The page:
Hackers exploits Internet Explorer zero-day vulnerability

According to Google’s Threat Analysis Group, North Korean state-sponsored hackers used a previously unknown zero-day vulnerability in Internet Explorer known as CVE-2022-41128 (CVSS score of 8.8) in one of Windows JavaScript scripting languages, JScript9, the JavaScript engine used in IE11, to target South Korean users with malware.

The flaw affected Windows 7 through Windows 11, as well as Windows Server 2008 until 2022.

According to a report from Google’s Threat Analysis Group (TAG) on Wednesday, researchers notified Microsoft about CVE-2022-41128 and the issue was patched “within a few hours.”

“This vulnerability requires that a user with an affected version of Windows accesses a malicious server. An attacker would have to host a specially crafted server share or website,” Microsoft warned at the time. Adding that an attacker would need to entice the intended victim into visiting a specially crafted server share or website to trigger the exploit.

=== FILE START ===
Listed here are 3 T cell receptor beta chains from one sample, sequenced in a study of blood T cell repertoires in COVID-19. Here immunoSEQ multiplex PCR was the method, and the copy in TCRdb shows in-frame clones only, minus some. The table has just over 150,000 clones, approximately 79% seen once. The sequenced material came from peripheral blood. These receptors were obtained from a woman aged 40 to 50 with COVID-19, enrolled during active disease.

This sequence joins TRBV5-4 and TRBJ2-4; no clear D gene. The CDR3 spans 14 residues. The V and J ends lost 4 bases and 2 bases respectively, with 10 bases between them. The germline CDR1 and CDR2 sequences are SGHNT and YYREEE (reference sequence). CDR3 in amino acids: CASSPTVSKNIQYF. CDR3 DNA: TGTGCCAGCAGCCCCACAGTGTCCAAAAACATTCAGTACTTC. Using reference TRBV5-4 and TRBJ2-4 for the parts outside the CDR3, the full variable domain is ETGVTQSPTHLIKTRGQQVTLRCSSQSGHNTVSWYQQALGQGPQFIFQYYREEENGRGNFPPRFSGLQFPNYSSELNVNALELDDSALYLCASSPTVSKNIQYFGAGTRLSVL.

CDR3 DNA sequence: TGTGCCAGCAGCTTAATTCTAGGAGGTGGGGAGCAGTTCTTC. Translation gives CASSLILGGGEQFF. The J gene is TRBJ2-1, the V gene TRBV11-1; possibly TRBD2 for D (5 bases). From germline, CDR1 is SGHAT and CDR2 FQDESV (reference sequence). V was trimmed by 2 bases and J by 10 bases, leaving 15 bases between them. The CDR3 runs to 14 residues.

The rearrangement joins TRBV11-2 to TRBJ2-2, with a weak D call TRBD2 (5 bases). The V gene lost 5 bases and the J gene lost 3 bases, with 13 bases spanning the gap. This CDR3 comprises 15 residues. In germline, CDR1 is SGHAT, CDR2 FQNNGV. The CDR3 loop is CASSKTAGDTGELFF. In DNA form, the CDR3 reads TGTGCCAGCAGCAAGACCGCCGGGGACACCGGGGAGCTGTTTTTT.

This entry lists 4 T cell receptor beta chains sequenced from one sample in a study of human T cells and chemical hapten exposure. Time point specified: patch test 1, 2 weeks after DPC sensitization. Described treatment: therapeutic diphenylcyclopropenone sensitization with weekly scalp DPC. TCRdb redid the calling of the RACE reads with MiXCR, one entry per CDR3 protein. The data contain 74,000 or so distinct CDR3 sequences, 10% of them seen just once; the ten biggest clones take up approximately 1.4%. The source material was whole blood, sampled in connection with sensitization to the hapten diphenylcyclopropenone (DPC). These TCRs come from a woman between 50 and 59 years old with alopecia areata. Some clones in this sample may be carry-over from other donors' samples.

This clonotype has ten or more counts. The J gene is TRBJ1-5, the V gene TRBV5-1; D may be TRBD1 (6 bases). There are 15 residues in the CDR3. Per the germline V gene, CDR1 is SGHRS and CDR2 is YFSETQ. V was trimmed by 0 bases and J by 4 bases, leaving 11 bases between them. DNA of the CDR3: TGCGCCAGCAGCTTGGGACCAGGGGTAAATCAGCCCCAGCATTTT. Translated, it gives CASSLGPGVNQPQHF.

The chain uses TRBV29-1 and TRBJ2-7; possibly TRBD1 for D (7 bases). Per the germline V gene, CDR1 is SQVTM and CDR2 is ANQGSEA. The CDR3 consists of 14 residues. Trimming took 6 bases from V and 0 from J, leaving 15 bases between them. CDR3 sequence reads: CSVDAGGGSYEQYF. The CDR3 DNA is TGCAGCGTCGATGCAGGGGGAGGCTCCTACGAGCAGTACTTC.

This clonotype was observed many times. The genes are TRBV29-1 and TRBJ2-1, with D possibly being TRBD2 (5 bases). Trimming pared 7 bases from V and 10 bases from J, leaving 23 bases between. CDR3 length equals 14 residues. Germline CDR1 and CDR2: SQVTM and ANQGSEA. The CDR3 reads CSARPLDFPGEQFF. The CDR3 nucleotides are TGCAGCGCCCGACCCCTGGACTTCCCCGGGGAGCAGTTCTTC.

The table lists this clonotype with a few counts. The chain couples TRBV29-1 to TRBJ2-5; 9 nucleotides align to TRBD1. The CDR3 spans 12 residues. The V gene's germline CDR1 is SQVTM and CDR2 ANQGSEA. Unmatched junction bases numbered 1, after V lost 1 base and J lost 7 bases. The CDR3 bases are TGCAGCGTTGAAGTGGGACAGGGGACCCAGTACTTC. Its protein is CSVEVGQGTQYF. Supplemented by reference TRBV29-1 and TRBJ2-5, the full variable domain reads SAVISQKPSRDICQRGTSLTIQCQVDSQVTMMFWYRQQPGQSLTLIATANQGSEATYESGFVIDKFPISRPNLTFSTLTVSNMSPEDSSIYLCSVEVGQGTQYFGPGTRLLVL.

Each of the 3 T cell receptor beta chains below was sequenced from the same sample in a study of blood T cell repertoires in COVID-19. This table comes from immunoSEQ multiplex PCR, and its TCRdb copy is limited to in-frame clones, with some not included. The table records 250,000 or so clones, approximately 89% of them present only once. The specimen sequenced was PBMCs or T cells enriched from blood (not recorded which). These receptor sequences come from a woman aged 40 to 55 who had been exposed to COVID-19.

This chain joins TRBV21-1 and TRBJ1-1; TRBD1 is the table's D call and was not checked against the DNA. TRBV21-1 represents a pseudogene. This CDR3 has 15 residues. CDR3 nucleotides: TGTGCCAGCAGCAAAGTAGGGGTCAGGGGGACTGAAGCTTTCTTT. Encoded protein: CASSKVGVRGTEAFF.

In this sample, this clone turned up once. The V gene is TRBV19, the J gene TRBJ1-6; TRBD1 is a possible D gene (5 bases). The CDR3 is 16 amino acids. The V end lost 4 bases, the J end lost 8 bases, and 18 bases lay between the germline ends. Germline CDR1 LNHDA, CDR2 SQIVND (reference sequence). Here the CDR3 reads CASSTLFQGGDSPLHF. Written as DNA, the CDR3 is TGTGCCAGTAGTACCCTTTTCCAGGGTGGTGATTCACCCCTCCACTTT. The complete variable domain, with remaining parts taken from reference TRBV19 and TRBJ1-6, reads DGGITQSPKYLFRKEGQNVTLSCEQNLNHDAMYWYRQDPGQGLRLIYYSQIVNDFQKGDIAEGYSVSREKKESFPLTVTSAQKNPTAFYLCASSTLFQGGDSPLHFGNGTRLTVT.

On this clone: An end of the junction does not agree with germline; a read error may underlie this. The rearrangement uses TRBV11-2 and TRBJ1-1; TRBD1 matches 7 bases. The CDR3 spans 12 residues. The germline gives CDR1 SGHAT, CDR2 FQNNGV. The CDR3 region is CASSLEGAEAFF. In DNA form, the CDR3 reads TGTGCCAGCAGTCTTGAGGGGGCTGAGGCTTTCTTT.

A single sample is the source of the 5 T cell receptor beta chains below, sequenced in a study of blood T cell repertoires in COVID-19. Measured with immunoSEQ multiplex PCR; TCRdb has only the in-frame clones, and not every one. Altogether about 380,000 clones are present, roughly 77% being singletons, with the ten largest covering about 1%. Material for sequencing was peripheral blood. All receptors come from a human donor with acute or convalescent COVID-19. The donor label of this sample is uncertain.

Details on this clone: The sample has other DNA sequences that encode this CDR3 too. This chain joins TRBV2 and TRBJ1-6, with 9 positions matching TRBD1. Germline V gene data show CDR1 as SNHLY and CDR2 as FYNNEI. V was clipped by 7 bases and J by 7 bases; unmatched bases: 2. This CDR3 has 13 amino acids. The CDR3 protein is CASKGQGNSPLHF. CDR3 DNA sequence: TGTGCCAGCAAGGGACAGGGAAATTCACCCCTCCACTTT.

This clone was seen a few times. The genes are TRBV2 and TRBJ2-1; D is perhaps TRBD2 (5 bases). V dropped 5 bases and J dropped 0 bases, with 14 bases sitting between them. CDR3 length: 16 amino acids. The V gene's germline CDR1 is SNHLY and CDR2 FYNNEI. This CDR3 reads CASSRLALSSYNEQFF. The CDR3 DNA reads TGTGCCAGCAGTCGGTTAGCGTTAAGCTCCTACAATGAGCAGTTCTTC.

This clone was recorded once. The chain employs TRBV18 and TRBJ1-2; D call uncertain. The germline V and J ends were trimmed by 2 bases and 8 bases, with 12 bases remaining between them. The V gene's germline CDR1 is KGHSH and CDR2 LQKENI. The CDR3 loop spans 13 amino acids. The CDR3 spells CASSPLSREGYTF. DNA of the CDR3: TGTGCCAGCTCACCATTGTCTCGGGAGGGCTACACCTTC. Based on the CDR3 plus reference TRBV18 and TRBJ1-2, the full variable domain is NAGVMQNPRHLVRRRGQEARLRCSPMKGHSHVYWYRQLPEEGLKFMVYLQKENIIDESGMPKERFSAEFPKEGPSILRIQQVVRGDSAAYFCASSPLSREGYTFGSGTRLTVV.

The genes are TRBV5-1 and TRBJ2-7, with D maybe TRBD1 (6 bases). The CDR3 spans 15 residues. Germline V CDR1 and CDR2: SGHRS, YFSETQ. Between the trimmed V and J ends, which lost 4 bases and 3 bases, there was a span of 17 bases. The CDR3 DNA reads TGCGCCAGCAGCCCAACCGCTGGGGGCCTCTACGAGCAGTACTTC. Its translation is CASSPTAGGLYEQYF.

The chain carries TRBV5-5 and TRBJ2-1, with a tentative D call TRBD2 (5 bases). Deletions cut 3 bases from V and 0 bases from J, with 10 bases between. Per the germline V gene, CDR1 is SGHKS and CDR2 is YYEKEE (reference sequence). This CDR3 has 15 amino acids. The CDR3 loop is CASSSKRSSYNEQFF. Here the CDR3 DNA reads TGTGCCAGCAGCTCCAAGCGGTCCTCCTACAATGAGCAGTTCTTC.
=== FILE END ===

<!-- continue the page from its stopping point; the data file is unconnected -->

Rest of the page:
Because Office renders HTML content using IE, the attackers distributed the IE exploit in an Office document. Because, even if Chrome is set as the default, Office defaults to the IE engine when it contacts HTML or web content, IE exploits have been delivered via Office since 2017.

After opening the document, an unknown payload would be delivered after downloading a rich text file (RTF) remote template that would render remote HTML using Internet Explorer. Despite the fact that Internet Explorer was officially retired in June and replaced by Microsoft Edge, Office continues to use the IE engine to execute the JavaScript that allows the attack.

The sources for this piece include an article in ZDNet.

IT World Canada Staff
IT World Canada Staff
The online resource for Canadian Information Technology professionals.

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